Tips & Tricks blog


by | Oct 8, 2018 | A-Level, Results day | 0 comments

Now at university, if I could go back in a time machine I would say to myself…

There’s nothing more irritating than sitting your A-Levels, while also listening to university students complain incessantly about how easy and irrelevant sixth form was in comparison to their “real” undergraduate work.

But if I’ve learnt anything from being at university, it’s that A-Levels do matter- and that doing well is important.

So if I could go back in time and tell myself anything, above all, it would be to take them more seriously. And to completely disregard the twenty-something year olds that told me otherwise.

The reason why working hard on your A-Levels, and your GCSEs too, is so important- is primarily because you establish a good work ethic. Yes, grades are essential to securing your place at university to begin with- but it goes beyond that.

Working hard while you’re still in school will give you an edge over other students (and colleagues) later in life.

University is really demanding, and the amount of reading and essays that you’re assigned can be overwhelming without a system. However, by learning how to study early on, and devising a revision technique that works for you- you can develop this system.

This system I’m referring to doesn’t entail anything too complex: it’s basically about learning how to manage your time effectively, how to prioritise what matters most, and how to know your limits.

These are skills that you can use in employment, and apply to the real world, so they’re worth developing regardless of whether or not you choose to attend university.

While this may seem obvious, it’s surprising just how many students neglect to prioritise things like a reliable revision technique, and struggle because of it.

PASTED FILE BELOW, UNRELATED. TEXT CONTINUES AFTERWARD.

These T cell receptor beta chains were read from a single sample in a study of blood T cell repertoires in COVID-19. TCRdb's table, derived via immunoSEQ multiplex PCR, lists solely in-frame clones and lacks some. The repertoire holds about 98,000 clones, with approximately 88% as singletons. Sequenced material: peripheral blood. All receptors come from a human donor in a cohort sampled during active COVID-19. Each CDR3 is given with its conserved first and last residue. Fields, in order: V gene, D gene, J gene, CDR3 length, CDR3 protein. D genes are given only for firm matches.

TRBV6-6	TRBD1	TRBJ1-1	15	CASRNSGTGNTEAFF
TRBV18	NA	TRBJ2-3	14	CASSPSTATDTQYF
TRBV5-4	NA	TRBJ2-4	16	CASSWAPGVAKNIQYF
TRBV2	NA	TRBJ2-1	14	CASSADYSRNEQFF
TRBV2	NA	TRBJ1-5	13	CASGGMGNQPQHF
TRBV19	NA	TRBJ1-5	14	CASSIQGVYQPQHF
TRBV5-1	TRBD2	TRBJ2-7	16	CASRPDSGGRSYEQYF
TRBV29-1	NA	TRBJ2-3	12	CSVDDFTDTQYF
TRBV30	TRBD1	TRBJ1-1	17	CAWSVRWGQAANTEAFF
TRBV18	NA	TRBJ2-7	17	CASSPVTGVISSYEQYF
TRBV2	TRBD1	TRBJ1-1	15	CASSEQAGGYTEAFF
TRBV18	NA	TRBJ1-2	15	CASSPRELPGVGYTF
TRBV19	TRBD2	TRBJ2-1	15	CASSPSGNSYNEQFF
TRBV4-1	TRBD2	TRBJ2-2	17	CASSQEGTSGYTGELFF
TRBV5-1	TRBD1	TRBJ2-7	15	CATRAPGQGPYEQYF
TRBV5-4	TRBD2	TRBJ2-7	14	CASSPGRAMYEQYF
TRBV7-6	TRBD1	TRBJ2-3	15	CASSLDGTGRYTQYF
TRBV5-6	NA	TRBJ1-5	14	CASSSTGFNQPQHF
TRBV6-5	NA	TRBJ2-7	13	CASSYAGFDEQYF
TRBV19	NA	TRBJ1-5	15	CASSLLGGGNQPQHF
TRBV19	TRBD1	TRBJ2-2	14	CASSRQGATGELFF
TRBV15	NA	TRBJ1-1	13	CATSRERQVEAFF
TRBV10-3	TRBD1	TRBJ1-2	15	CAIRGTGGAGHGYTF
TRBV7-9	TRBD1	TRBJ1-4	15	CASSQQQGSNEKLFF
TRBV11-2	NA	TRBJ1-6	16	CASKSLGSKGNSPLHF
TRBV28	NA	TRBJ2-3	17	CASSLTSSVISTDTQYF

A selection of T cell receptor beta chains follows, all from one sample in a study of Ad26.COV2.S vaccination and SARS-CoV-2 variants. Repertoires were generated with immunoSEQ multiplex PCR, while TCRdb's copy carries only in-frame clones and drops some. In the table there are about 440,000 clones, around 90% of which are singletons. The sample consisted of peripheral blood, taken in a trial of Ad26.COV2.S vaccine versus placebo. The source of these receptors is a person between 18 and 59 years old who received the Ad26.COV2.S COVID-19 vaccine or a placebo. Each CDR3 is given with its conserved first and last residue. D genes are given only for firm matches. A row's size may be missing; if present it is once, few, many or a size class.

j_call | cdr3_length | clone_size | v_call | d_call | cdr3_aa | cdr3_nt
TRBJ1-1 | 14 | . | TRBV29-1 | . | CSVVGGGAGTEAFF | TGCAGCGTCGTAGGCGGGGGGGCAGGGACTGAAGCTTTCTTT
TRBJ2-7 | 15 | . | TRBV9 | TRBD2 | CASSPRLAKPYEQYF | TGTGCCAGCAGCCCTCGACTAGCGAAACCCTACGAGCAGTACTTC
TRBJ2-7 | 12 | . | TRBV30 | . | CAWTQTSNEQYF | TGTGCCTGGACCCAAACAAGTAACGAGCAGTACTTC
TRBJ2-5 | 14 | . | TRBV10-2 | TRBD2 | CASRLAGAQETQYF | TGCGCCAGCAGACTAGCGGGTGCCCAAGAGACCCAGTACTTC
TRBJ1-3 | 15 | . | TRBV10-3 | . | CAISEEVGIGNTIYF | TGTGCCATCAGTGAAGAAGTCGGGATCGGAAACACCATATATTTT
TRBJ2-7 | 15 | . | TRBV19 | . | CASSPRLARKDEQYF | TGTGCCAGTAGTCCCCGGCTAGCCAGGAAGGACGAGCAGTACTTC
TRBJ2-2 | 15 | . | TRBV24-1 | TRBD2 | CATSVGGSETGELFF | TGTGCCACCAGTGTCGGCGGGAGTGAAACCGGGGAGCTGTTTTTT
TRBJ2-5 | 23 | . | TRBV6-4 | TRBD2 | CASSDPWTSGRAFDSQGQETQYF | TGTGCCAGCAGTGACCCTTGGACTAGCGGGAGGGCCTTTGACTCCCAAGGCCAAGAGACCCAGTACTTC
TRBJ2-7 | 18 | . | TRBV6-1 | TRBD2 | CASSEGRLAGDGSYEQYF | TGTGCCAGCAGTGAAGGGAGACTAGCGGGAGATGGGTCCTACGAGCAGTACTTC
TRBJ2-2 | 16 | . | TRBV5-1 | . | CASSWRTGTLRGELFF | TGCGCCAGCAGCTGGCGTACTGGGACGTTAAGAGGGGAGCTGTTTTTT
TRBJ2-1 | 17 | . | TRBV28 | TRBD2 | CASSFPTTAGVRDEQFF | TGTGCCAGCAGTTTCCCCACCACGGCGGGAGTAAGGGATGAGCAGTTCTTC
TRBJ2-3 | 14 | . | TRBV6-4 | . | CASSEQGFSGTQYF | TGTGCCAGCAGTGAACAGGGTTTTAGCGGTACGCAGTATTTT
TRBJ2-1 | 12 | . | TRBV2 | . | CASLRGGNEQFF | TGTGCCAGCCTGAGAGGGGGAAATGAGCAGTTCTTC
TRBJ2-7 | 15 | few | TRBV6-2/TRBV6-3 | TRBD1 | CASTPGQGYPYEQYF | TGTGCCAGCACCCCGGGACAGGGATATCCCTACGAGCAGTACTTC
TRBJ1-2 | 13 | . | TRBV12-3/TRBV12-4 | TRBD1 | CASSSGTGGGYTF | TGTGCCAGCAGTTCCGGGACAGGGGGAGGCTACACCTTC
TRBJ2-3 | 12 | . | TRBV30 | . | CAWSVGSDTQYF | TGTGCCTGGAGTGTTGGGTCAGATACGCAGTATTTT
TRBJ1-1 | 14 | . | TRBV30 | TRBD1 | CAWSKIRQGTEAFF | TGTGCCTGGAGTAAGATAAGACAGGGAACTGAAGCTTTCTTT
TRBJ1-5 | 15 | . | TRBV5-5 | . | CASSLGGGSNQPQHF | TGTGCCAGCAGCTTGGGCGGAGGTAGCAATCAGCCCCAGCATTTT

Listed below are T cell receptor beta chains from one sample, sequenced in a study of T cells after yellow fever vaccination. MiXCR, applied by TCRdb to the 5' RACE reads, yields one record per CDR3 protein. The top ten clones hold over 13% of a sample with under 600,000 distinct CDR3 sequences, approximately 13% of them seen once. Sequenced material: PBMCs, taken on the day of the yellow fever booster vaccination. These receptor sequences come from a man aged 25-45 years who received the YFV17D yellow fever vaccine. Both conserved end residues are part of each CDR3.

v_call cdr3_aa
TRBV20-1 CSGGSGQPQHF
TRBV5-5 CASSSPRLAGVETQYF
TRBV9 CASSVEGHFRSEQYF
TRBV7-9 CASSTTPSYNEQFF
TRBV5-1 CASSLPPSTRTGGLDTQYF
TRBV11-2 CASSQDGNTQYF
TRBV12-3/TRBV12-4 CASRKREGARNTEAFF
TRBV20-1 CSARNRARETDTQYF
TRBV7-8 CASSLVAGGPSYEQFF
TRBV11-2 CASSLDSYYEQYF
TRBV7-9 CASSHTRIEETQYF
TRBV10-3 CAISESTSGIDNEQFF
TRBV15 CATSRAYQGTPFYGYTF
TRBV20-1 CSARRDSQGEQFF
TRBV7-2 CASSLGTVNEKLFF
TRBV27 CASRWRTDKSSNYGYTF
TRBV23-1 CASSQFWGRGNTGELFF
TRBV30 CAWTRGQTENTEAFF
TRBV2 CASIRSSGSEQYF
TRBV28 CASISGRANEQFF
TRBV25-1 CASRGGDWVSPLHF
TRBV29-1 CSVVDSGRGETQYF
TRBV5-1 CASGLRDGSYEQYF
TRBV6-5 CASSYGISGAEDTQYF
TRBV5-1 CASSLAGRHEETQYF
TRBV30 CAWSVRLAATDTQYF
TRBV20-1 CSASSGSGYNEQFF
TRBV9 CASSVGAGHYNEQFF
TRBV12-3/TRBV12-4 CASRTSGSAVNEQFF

I know it can be tedious to listen to teachers berate you on how mind mapping is key to good grades, but there is some validity to it. If nothing else, it’s an insight into how your brain works, and how you remember things that matter.

If I could go back in time, however, I would definitely tell myself to experiment a little more with my studies. For some reason I was under the impression that memorising textbooks was a foolproof way to revise, and I paid for that mistake in my exams, when simply knowing facts without understanding quickly became insufficient.

If I’d had the foresight to know this, I probably would have tried more than one technique, if anything to make the process more enjoyable.

This is because enjoying yourself at school is really important too. Exams and revision do matter, but if you learn to manage your time effectively early on, you’ll ensure that you have enough time to dedicate to your social life too.

If I could go back in a time machine, I would definitely tell myself not to postpone my revision for friends- and then completely isolate myself when exams started approaching.

Because as it turns out, if you work hard consistently throughout the year, then you can socialise fairly consistently too- meaning that when exams arrive, you’ll have the rare benefit of being able to (somewhat) relax.



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